An Intro to Oils for Skincare (and Oil Cleanser Recipe!)

There are a myriad of oils out there - each with its own special properties and effects on the skin. From the vast array of carrier oils and essential oils, it can be overwhelming to try to figure out which oils are best suited for your skin's concerns. In this post, I'll give an overview of why you first might want to look into an oil's oleic and linoleic acid levels, and how to make an oil cleanser (for the oil cleansing method) that will help heal your skin's concerns.

I switched to the oil cleansing method to clean my skin every night approximately 3 years ago, and haven't stopped since. At first, the idea of using oil on my (already oily) face didn't make much sense, but I learned that using the right kind of oil on your skin can help balance its sebum levels - oily skin gets less oily, dry skin can become more supple, and because a lot of acne forms due to an over-production and hardening of oil in your skin, by lessening this occurrence through balancing your skin with the appropriate oils, you can prevent acne!

So what to use for what skin concerns? Just follow the below!

Use oils high in Linoleic Acid if you have skin that's:     Use oils high in Oleic Acid if you have skin that's:
  • Oily
  • Dry overall
  • Sensitive
  •  
  • Prone to acne/breakouts and/or milia
  •  
  • Prone to dermatitis or eczema
  •  
       
    Oils high in Linoleic Acid include: Oils high in Oleic Acid include:
  • Safflower Oil (75%)
  • Hazelnut Oil (79%)
  • Evening Primrose Oil (73%)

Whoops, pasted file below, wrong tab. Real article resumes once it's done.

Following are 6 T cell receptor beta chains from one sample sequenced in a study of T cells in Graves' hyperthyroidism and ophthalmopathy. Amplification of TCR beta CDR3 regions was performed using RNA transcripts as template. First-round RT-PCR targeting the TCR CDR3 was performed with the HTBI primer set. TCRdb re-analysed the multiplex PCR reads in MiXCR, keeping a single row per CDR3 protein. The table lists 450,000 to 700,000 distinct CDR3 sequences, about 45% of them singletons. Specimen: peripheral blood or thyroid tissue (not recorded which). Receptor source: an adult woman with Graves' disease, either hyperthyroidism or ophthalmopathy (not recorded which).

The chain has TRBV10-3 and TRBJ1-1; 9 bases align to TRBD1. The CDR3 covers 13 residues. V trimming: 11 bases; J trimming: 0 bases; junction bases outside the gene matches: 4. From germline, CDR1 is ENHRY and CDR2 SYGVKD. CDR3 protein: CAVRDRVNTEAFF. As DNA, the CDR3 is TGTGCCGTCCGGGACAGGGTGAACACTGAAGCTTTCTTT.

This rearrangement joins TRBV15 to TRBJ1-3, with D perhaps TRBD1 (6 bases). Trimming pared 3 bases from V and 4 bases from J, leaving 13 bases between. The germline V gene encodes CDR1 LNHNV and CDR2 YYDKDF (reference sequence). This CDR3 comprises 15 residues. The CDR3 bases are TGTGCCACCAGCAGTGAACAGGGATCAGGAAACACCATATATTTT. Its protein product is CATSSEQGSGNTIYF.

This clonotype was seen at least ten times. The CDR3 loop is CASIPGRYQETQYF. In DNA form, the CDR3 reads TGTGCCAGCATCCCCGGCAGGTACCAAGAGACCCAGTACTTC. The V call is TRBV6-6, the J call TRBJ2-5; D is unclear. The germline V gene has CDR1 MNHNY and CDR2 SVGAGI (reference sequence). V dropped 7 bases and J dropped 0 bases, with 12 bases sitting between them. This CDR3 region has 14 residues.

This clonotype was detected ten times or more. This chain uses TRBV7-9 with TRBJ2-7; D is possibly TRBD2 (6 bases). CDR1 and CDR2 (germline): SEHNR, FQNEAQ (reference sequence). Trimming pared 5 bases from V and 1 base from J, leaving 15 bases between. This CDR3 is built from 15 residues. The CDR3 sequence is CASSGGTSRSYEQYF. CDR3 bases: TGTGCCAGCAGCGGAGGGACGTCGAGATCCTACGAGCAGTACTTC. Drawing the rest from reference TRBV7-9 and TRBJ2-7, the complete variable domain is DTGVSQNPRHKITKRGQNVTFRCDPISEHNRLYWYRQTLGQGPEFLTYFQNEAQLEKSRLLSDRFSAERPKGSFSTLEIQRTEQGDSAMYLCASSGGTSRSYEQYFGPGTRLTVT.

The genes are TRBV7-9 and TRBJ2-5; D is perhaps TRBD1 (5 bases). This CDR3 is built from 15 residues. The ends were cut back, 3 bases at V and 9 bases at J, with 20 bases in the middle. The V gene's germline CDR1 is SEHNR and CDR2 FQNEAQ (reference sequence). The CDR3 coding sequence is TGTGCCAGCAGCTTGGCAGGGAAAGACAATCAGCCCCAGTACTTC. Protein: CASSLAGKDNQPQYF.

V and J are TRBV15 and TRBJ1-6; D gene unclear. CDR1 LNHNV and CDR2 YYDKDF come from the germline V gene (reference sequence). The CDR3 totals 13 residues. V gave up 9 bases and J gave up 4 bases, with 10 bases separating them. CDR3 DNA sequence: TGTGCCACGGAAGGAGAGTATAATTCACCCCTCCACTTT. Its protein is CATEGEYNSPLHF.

• Sweet Almond Oil (67%)
  • Grape Seed Oil (70%)
  • Apricot Kernel Oil (64%)
  • Sunflower Oil (66%)
  • Avocado Oil (63%)
  • Now, if you have combination or normal skin, then you'd look for oils that are already more balanced in their linoleic and oleic acid levels, such as sesame Oil (40%, 40%), or you can evenly mix an oleic and linoleic oil together, such as avocado oil and sunflower oil to create a more balanced cleansing oil!

    It might take some trial and error to find the right oil mix for your skin type (remember, you are unique in your genetic makeup), but the above information should help you figure out what might work best.

    So what about castor oil?

    Castor oil is always recommended when doing the oil cleansing method. It's one of the few oils that will draw out toxins from the skin, which is needed after a day of wearing makeup or exposing your skin to air pollution, sweat, etc. But how much castor oil you use will be up to you. I found that even with oily skin, too much castor oil was too drying, so I only use a small amount in my oil cleanser.

    Now on to the recipe!

    Ingredients:

    • Castor oil
    • Your other chosen oils
    • A clean, empty bottle to store your oil

    Directions:

    1. Decide on your ratio of oils and map out your recipe (below, I'm using 5 parts sunflower oil, 1 part castor oil, 1 part coconut oil, and 1 part avocado oil).
    2. Mix your oils. If you're using solid-state coconut oil, soften it by mixing your oils in a double-boiler (like I am below), or in a bowl that's placed in another bowl with hot water.
    3. Pour your mixed oils into your bottle, and
    4. Voila! Your very own custom oil cleanser!
    IMG_2441.JPG

    Now, if you've enjoyed this post, and plan on playing with oils to test out on your skin, leave us a comment below on what skin type you think you have, any issues you face (oily, dry, acne, etc), and what oils worked best for you!

    Happy experimenting!

    Teenna

    Teenna TsangComment